Buckle Up! Financial World Is Rapidly Changing

High Yield Spread Chart

By Pam Martens and Russ Martens: August 17, 2015

After overnight chaos in emerging market currencies, which are still reeling from China’s devaluation of its Yuan, the New York Fed further rattled markets at 8:30 a.m. this morning with a stunning manufacturing report showing that business conditions in New York fell off a cliff in its latest survey. The New York Fed writes:

“The August 2015 Empire State Manufacturing Survey indicates that business activity declined for New York manufacturers. The headline general business conditions index tumbled nineteen points to -14.9, its lowest level since 2009. The new orders and shipments indexes also fell sharply, to -15.7 and -13.8 respectively, pointing to a marked decline in both orders and shipments. The inventories index dropped to -17.3, signaling that inventory levels were lower.”

Adding to market angst this morning, the U.S. benchmark crude oil, West Texas Intermediate, was trading below $42 a barrel, raising renewed concerns that the Federal Reserve’s prediction that the collapse in energy prices would be transitory was little more than wishful thinking.

But the biggest cautionary warnings – rising junk bond yields and the rising spread in yields between junk and U.S. Treasuries – are commanding far less attention than they should be. Widening credit spreads served as an early red flag to the 2008 financial crash and implosion of iconic Wall Street firms.

As of last Wednesday, a Bank of America Merrill Lynch index showed yields on U.S. energy junk bonds reaching 11.8 percent. Even the yields on investment grade corporate debt are rising, while some distressed energy debt is yielding 30 to 40 percent.

Last Thursday, Thomson Reuters’ Lipper service reported that U.S. based high-yield (junk) bond funds and U.S. based investment-grade bond funds posted their third straight week of outflows of investor cash. Where the money went is also revealing, with $6 billion of inflows last week into U.S. based money market funds, which are typically perceived as a short-term, liquid parking place when market uncertainty reigns.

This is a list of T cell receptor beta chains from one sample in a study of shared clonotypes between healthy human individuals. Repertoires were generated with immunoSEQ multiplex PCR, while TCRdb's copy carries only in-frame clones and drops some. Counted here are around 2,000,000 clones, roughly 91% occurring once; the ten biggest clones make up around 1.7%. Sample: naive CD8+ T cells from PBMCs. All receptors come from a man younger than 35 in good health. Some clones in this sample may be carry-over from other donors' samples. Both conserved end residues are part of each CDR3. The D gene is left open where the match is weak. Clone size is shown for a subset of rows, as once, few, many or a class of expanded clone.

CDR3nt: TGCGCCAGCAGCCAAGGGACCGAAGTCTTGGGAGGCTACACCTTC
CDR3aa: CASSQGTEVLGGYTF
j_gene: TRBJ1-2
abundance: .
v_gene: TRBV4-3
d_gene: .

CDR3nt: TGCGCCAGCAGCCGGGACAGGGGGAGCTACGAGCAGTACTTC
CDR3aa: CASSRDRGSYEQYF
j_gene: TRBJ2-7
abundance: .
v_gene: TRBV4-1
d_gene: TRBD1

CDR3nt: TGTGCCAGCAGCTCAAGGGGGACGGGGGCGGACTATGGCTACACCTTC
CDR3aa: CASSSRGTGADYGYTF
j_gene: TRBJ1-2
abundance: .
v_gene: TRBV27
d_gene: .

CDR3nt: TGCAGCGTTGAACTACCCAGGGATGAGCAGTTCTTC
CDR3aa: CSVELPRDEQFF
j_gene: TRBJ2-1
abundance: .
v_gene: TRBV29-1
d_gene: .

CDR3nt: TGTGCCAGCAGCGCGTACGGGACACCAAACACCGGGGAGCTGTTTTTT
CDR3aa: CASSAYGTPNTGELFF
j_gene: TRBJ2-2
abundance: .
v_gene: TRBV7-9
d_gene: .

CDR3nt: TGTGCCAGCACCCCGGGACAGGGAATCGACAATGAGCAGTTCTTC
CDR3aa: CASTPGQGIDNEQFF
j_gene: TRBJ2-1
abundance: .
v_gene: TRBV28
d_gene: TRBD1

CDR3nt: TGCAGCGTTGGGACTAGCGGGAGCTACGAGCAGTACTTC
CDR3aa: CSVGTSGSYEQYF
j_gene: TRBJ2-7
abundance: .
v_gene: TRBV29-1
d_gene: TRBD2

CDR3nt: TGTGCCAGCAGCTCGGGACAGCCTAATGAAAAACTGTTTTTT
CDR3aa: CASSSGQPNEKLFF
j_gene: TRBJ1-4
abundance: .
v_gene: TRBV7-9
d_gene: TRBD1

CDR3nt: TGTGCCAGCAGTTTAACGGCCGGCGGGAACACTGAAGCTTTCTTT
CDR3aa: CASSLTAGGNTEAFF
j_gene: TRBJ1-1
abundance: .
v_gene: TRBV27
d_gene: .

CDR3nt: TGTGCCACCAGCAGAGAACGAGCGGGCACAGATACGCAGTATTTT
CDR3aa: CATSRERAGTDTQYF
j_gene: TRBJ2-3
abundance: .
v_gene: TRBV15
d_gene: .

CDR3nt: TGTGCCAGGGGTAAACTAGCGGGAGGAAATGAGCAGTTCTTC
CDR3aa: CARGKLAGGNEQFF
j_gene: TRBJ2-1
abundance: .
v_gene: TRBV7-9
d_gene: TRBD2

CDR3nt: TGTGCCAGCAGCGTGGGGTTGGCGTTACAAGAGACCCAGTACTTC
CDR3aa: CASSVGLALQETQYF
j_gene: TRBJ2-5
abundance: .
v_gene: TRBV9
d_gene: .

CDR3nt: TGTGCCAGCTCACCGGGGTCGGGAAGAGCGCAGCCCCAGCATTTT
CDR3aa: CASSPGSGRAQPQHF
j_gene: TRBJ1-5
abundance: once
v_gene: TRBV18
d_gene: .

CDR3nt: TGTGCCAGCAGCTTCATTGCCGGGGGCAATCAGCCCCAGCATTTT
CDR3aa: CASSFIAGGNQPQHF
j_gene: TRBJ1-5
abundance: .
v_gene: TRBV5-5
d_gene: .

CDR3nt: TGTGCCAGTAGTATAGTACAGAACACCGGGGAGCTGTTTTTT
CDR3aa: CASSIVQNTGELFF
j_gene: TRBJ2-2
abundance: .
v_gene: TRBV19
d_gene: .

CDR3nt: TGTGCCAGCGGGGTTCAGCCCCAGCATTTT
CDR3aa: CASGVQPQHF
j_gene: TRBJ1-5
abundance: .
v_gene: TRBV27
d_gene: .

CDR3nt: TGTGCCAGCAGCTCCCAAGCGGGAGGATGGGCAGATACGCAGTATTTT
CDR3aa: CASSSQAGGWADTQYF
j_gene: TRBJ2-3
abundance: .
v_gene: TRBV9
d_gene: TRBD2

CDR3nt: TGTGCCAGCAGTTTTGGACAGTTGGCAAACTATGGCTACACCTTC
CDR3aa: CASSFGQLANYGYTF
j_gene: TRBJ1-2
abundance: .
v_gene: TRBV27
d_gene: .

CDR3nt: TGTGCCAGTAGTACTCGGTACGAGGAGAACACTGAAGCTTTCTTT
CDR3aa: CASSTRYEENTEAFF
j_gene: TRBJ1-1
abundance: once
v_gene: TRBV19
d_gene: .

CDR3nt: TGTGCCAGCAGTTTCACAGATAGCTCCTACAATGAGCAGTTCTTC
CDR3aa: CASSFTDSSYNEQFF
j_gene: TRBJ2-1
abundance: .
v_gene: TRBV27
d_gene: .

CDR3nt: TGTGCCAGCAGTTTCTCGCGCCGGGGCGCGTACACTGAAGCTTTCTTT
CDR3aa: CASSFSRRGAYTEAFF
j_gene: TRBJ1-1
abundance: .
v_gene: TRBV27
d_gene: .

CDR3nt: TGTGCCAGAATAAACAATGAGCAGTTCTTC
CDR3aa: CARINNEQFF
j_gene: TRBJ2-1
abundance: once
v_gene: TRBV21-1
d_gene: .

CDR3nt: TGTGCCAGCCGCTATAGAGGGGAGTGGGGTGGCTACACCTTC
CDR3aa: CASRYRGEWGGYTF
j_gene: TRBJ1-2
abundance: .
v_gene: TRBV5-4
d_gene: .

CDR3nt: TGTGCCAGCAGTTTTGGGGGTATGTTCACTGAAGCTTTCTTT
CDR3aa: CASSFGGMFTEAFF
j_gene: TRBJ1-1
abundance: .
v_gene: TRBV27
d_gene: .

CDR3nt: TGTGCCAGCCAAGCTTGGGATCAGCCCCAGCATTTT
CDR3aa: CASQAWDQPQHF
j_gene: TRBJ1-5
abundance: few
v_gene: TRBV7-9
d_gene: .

Back on May 22, 2013, in remarks to the Joint Economic Committee of Congress, then Fed Chairman Ben Bernanke referred to the risks building up in higher risk bond markets. Bernanke explained:

“…the Committee is aware that a long period of low interest rates has costs and risks. For example, even as low interest rates have helped create jobs and supported the prices of homes and other assets, savers who rely on interest income from savings accounts or government bonds are receiving very low returns. Another cost, one that we take very seriously, is the possibility that very low interest rates, if maintained too long, could undermine financial stability. For example, investors or portfolio managers dissatisfied with low returns may ‘reach for yield’ by taking on more credit risk, duration risk, or leverage. The Federal Reserve is working to address financial stability concerns through increased monitoring, a more systemic approach to supervising financial firms, and the ongoing implementation of reforms to make the financial system more resilient.”

It’s more than two years since Bernanke made this statement and the “reach for yield by taking on more credit risk, duration risk” and mountains of leverage has skyrocketed out of control on Wall Street without the Federal Reserve or any other Federal regulator or Congress reigning it in. The proverbial punch bowl is once again overflowing without restraint by the watchdogs of the public trust while the Wall Street minions continue to dance with abandon.

The historic collapse in commodity prices, the currency wars, China’s devaluation (which is now forcing other Asian currencies lower in order to compete in export markets), global central banks still trying to resuscitate their economies seven long years after the Wall Street collapse, all point to history books looking back on this era as an epic failure of government policy designed under corporate dictate rather than public interest.

Were it not so tragic, one could almost laugh at this insightful sentence by Financial Times journalist, Henny Sender, this morning: “Somehow it does not feel as if the US economy is in strong recovery mode, despite all the positive indicators: the increasing likelihood that the Federal Reserve will raise interest rates, the resurgent dollar, and falling unemployment.”

The reality is that it has been the incessant chatter by the Fed about raising interest rates that has created the “insurgent dollar.” That now increasingly appears to have been a gambit to intentionally talk up the dollar to avoid capital flight. As for the falling unemployment data – enough said.

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